You’re better off with a hole in your resume than a lie that will trip you up

A few weeks ago, I spoke with a job seeker about rewriting his resume. He has been unemployed for eight months and is nearing the end of his savings. He’s pacing the floor with anxiety.

When I asked to see a copy of his old resume, he paused and fumbled for a minute. He told me that he ‘fudged’ some of the facts on his document to cover up employment gaps. Nothing major, he said, he just padded a few dates to make the timeline look right. He paused again, and then told me that he’s afraid to send his resume to possible employers. ‘If they like me enough to perform a background check,’ he said, ‘it will be obvious that I lied. I’ll lose the job!’

He’s right about the potential consequence of lying on his resume. But he doesn’t have to worry about losing a job quite yet. His search isn’t off the ground.

At this point, his resume is the biggest roadblock in his job hunt. Even if goes against his instincts and submits the inaccurate document to hiring managers, self-doubt will be an uninvited guest at all of his job interviews. Employers will notice his angst and they’ll probably move on to other candidates.

I understand the desire to lie on your resume or online profile. Job searching is hard. Money problems run deep. In a crowded job market, an employment gap on your resume feels like a monster eating your chances at a thriving career. I assure you – it isn’t.

It’s true that some employers nix applicants with less-than-perfect career histories. But most hiring managers look beyond this superficial detail and evaluate job candidates with great care. They sift through resumes and online profiles, searching judiciously until they find individuals with the right character and expertise to grow their organizations.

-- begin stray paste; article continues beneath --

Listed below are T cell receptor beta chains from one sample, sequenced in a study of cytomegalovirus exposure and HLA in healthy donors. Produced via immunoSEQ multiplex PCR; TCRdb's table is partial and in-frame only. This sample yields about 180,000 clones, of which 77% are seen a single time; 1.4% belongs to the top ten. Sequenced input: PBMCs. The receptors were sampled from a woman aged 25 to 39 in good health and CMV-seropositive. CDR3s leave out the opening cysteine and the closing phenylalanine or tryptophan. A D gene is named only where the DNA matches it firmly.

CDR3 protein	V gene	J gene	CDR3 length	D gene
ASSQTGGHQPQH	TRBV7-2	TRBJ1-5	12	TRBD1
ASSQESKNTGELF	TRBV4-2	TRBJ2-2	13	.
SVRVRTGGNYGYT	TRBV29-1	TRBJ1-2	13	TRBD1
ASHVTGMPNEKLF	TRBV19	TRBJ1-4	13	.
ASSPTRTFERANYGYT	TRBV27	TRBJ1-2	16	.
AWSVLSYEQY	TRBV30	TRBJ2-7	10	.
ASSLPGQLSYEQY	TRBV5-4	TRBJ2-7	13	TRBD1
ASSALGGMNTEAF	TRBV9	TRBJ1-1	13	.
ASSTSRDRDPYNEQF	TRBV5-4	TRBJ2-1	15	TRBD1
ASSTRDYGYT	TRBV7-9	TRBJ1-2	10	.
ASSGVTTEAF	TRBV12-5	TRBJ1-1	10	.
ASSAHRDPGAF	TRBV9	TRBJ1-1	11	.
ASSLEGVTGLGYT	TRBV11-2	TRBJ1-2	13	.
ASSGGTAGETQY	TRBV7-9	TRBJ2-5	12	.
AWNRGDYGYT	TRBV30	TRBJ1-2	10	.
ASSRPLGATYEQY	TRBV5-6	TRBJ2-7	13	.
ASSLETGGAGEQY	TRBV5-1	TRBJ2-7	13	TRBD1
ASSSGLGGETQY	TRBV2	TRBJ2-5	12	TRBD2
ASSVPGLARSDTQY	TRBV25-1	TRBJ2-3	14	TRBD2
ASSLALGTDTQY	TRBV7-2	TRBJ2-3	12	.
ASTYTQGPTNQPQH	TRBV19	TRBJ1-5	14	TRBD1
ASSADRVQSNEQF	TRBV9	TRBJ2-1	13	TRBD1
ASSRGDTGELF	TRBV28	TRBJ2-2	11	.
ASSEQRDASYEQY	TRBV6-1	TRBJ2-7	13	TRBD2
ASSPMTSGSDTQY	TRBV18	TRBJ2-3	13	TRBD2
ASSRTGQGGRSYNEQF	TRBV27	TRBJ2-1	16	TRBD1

Besides, almost everyone has so-called imperfections in their career histories. Short-term positions. Weird job titles. Attempts at new industries that didn’t pan out. Instead of fabricating facts, shift the focus of your document so that employers notice your strengths, attributes and financial value.

How do you change the focus of your resume? Update your layout and writing style. The key is to make strategic formatting and content choices that emphasize your most striking qualifications. If you don’t know where to start, check out paid resume-writing services on the Internet and review samples posted on their sites. You can pick up plenty of ideas. And there is no cost for browsing.

Also, don’t forget that your resume is not an official chronology. It is a marketing tool designed to capture attention and initiate job interviews. Refine your document until it showcases your pertinent work experience and impressive accomplishments. Remove everything else.

While you’re at it, confirm that the details are accurate and true. This way you can contact employers and tell them with unwavering confidence that you’re the best person for the job.

Job searching is challenging enough without the fear of getting caught in a lie. Don’t let anything chip away at your integrity. Create a compelling marketing presentation and make sure that you can support every bit of information on your document. If you don’t feel good about your resume, change it.

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